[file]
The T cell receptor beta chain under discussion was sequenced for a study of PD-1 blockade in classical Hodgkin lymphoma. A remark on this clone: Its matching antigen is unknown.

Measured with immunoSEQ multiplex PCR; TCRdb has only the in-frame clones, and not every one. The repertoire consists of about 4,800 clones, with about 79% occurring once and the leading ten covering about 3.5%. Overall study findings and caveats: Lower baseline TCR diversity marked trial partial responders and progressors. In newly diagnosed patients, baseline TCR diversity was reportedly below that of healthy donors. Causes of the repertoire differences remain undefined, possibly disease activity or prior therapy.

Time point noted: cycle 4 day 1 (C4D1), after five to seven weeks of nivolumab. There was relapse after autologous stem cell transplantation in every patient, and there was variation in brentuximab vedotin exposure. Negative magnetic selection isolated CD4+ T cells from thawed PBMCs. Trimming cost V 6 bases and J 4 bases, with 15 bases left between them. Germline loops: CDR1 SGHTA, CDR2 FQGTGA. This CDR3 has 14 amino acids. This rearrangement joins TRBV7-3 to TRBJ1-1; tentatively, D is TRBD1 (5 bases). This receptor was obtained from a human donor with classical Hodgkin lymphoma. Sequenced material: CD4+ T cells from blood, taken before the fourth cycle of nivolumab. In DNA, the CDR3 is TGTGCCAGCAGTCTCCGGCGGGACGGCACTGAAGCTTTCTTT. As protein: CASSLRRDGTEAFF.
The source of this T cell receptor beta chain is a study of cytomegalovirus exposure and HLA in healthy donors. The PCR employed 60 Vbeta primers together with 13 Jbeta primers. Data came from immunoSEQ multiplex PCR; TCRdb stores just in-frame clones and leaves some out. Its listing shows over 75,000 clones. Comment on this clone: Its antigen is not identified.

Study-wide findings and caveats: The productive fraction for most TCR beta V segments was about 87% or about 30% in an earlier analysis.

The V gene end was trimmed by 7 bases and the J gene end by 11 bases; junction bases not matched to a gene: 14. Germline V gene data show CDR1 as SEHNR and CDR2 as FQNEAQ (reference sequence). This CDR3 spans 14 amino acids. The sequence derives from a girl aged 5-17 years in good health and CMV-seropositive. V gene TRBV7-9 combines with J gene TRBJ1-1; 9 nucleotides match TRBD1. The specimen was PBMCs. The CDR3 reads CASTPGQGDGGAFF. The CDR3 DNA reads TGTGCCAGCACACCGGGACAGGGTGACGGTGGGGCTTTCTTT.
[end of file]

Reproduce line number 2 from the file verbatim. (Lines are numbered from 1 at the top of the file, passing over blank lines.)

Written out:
Measured with immunoSEQ multiplex PCR; TCRdb has only the in-frame clones, and not every one. The repertoire consists of about 4,800 clones, with about 79% occurring once and the leading ten covering about 3.5%. Overall study findings and caveats: Lower baseline TCR diversity marked trial partial responders and progressors. In newly diagnosed patients, baseline TCR diversity was reportedly below that of healthy donors. Causes of the repertoire differences remain undefined, possibly disease activity or prior therapy.